Realistically, there are a number of other reasons to feel accomplished. When I left my last gig slightly under a year ago, not a single product I had written code for had shipped. (Although I'm totally rooting for one that was recently announced!) Now, every patch I write is put to the test in a development channel with millions of active daily users. I'm constantly and (relatively) shamelessly absorbing information from a team of brilliant and down-to-earth developers, my mentor Luke Wagner in particular. My scrappy throw-away side-projects keep me thinking creatively and questioning the status quo.
In all, this year was incredibly enriching.
The JS engine is more comfortable ground with each passing day. I've got the drive to give back important and innovative things. My existence precedes my essence.
I'm optimistic about the list for 2011.
Remove the self-selection bias from Q&A sessions
I've been in quite a few painful Q&A sessions. I think we can do better.
When somebody volunteers to ask a question, their question is not necessarily of interest to anybody in the audience other than themselves. Despite that possibility, publicly answering the question necessarily takes up the time of every person in the audience. Remember the kid in class who asked 90% of the questions — questions that nobody else ever cared about?
There's a simple way to fix this.
Step 1: At the end of your presentation, ask for a show of hands for those people interested in having a Q&A session. If very few people raise their hands, you should be worried about the quality your presentation. However, in the less gloomy scenario where a good number of people raise their hands, you have a representative sample for the audience population that might be interested in the answer to any given question. (The other people should probably leave, but suggesting that would be rude.)
Step 2: After each person volunteers to ask a question, give the audience a quick poll by saying, "Raise your hand if you're interested in the answer to this question." If very few hands go up, reassure the person that their question is a good one [*] and tell them you'd love to stick around and chat afterwards.
That's it. Each several-minute irrelevant Q&A iteration is now reduced to a few seconds and you have additional feedback as to the topics the audience is interested in — the added audience involvement can't hurt either.
Real-time feedback software that the audience interacts with during your presentation can definitely do better. This is just a low-tech proposal to raise the bar a bit.
As my friend pointed out in discussing this, there's no simple way to determine the critical mass for answering a question — it's possible that any given question will only be interesting to a fraction of the audience. It's also possible that you, the presenter, know that the answer to a question is particularly interesting and should be answered without soliciting audience feedback. I believe in your intuition!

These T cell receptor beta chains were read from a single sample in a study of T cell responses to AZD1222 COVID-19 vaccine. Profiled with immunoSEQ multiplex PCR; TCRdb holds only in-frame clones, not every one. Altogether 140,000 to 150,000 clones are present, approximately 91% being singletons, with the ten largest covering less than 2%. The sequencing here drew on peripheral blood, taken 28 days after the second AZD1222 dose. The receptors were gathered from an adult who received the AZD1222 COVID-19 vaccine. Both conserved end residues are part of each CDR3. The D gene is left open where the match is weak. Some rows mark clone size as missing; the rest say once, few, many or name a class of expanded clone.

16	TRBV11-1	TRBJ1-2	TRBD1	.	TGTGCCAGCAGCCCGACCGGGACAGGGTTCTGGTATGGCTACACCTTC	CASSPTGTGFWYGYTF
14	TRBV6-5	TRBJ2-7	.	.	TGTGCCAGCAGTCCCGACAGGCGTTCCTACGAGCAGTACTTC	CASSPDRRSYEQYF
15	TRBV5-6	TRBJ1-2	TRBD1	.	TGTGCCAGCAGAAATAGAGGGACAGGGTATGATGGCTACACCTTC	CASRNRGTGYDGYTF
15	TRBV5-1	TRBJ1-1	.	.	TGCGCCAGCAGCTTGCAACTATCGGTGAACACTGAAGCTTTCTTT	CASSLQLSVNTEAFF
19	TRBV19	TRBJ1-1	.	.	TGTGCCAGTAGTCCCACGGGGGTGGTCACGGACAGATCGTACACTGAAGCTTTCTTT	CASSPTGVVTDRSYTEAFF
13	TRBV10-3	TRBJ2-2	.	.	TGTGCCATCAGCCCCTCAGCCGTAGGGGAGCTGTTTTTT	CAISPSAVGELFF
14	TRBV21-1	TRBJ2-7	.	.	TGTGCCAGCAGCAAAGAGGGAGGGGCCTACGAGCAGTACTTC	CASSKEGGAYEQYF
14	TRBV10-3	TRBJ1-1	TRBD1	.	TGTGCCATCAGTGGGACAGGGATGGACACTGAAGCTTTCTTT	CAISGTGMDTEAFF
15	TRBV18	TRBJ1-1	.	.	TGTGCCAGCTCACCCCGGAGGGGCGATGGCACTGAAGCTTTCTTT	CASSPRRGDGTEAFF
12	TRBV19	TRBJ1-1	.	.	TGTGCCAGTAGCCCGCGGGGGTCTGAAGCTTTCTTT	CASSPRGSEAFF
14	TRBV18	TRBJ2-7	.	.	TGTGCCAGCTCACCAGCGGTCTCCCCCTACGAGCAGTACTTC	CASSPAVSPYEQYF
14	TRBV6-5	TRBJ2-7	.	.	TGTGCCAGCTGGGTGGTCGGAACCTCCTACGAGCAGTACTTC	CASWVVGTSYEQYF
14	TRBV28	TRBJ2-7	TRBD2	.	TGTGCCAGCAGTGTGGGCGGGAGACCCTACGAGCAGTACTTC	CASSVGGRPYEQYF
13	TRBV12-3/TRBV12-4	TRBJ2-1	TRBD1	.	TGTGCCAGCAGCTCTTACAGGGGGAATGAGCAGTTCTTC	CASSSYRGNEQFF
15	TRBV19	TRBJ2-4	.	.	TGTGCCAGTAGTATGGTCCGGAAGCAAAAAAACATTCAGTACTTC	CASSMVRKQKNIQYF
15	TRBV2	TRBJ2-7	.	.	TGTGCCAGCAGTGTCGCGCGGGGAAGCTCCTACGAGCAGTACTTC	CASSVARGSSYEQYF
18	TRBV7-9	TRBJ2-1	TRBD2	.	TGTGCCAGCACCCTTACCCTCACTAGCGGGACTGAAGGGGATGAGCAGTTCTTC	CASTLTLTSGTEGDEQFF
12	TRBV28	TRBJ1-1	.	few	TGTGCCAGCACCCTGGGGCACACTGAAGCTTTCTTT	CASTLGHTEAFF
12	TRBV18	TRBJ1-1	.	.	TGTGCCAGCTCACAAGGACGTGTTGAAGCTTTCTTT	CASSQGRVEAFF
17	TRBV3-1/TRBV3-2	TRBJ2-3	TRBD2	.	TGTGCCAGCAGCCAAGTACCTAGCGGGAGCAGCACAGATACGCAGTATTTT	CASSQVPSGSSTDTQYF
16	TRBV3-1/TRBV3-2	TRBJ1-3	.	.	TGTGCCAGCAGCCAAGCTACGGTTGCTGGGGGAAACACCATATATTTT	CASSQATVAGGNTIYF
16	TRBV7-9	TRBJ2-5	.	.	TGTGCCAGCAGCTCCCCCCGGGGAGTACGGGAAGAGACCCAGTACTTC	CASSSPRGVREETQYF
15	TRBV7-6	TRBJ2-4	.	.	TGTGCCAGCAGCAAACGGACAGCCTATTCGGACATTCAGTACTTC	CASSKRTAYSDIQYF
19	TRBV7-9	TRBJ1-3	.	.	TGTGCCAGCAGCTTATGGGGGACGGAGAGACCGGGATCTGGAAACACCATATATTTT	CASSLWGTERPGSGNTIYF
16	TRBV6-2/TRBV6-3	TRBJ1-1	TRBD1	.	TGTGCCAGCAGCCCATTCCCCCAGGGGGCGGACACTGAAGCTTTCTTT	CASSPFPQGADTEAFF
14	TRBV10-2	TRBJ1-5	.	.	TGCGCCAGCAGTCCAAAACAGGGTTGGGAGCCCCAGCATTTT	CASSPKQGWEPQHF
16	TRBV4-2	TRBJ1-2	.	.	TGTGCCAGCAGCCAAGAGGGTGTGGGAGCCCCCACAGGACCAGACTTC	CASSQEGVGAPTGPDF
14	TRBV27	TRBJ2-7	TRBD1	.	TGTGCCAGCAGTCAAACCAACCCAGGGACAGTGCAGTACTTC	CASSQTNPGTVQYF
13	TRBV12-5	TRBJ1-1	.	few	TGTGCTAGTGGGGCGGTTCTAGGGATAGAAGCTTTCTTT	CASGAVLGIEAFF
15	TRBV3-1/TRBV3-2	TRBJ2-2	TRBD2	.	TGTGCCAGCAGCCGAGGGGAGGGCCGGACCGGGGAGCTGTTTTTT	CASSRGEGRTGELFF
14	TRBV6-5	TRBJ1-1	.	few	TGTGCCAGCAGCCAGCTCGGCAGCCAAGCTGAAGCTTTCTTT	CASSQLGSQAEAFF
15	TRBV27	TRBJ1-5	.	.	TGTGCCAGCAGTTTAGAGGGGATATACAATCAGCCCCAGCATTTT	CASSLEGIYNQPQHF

House rental, showers, and auctions
I'm currently in the prologue of the house-rental process. Our sights are set on a four-bedroom house with an interesting property: the room resources are of differing value — not in terms of square-footage, but other, less easily scalable factors.
One bedroom has an attached bathroom and a slightly larger closet (the master bedroom).
One bedroom is on its own floor with a half-bathroom. [*]
The other two share a full bathroom, whose shower is also a resource shared with the bedroom mentioned above.
So how do we dole out the resources of unequal value in a manner that everybody considers fair?
(Talk about first-world problems...)
Three systems for deciding the room allocations have been proposed, and one has been rejected:
Randomly assign choosing priority: this was dismissed because the person with the last priority inevitably feels "stuck with" a room.
Entirely random: we take four playing cards from a deck, associate each card with a room, shuffle the cards until everybody is satisfied, then deal each person a card. That's the room that they get. Everybody is equally "stuck with" a room, and not due to the actions of any other person.
Bidding system: the auction would move from perceived-most-valuable-room to perceived-least-valuable-room. Bidding starts with the master bedroom at the evenly-divided rental rate. Once a winner/price is determined for that room, the process is repeated for the room with the half-bathroom, with a newly-divided rental rate. Once a point is reached where nobody is willing to place a bid on a room, the rest are assigned at random. Each person, through their own decision to bid or not to bid, ends up with the room of their choosing.
I'm personally a fan of the simplicity and total lack of competition in the random system, but if the bidding system is more likely to lead to the optimal outcome, it must be considered! (Of course, care must be taken to address possible social ramifications.)
During casual discussion we noted that the bidding system would be strategically interesting. If a person were not really interested in getting a high-value room but didn't care all that much if they did, it is clearly in their favor to drive bids on the early rooms as high as possible — this would entail a decrease in the payment rate for a later room.
I perused the Wikipedia entry on auction theory and realize that we were assuming an open/ascending bid auction, but a first-price/sealed-bid auction might be less socially stressful. [†] My main fear is that open bidding would get carried away (it's exciting, after all) and participants would come to regret their bids.
In any case, it's an interesting problem I thought I would share. Suggestions are welcome; otherwise, I'll write a follow-up entry as to how it turns out.